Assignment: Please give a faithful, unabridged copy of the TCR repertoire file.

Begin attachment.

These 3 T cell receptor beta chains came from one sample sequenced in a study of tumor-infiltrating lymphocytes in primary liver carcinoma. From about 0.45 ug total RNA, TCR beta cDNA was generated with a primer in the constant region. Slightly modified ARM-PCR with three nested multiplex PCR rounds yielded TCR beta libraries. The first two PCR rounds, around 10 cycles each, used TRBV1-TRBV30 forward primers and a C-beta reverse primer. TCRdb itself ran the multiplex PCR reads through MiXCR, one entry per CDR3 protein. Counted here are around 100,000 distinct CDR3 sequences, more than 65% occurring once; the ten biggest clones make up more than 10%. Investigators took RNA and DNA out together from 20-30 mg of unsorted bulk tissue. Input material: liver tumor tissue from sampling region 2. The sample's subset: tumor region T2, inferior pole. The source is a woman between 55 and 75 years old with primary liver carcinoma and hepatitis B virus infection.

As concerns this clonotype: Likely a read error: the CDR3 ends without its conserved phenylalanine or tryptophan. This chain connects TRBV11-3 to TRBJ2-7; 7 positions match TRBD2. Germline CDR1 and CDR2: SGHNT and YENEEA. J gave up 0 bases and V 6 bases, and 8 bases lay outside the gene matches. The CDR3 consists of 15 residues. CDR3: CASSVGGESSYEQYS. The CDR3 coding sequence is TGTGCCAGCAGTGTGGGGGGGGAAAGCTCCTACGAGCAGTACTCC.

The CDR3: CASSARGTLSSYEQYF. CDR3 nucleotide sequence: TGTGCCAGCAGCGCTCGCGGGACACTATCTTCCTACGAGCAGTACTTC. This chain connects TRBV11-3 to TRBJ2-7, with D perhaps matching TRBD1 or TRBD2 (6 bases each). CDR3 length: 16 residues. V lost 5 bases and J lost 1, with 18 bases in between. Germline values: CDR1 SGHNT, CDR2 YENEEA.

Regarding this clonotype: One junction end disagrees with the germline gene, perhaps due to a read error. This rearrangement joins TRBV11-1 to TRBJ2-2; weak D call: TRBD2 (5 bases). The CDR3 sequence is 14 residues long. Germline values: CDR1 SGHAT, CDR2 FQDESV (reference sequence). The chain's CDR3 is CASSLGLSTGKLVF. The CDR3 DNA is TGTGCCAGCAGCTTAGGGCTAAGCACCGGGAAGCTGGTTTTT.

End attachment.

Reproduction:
These 3 T cell receptor beta chains came from one sample sequenced in a study of tumor-infiltrating lymphocytes in primary liver carcinoma. From about 0.45 ug total RNA, TCR beta cDNA was generated with a primer in the constant region. Slightly modified ARM-PCR with three nested multiplex PCR rounds yielded TCR beta libraries. The first two PCR rounds, around 10 cycles each, used TRBV1-TRBV30 forward primers and a C-beta reverse primer. TCRdb itself ran the multiplex PCR reads through MiXCR, one entry per CDR3 protein. Counted here are around 100,000 distinct CDR3 sequences, more than 65% occurring once; the ten biggest clones make up more than 10%. Investigators took RNA and DNA out together from 20-30 mg of unsorted bulk tissue. Input material: liver tumor tissue from sampling region 2. The sample's subset: tumor region T2, inferior pole. The source is a woman between 55 and 75 years old with primary liver carcinoma and hepatitis B virus infection.

As concerns this clonotype: Likely a read error: the CDR3 ends without its conserved phenylalanine or tryptophan. This chain connects TRBV11-3 to TRBJ2-7; 7 positions match TRBD2. Germline CDR1 and CDR2: SGHNT and YENEEA. J gave up 0 bases and V 6 bases, and 8 bases lay outside the gene matches. The CDR3 consists of 15 residues. CDR3: CASSVGGESSYEQYS. The CDR3 coding sequence is TGTGCCAGCAGTGTGGGGGGGGAAAGCTCCTACGAGCAGTACTCC.

The CDR3: CASSARGTLSSYEQYF. CDR3 nucleotide sequence: TGTGCCAGCAGCGCTCGCGGGACACTATCTTCCTACGAGCAGTACTTC. This chain connects TRBV11-3 to TRBJ2-7, with D perhaps matching TRBD1 or TRBD2 (6 bases each). CDR3 length: 16 residues. V lost 5 bases and J lost 1, with 18 bases in between. Germline values: CDR1 SGHNT, CDR2 YENEEA.

Regarding this clonotype: One junction end disagrees with the germline gene, perhaps due to a read error. This rearrangement joins TRBV11-1 to TRBJ2-2; weak D call: TRBD2 (5 bases). The CDR3 sequence is 14 residues long. Germline values: CDR1 SGHAT, CDR2 FQDESV (reference sequence). The chain's CDR3 is CASSLGLSTGKLVF. The CDR3 DNA is TGTGCCAGCAGCTTAGGGCTAAGCACCGGGAAGCTGGTTTTT.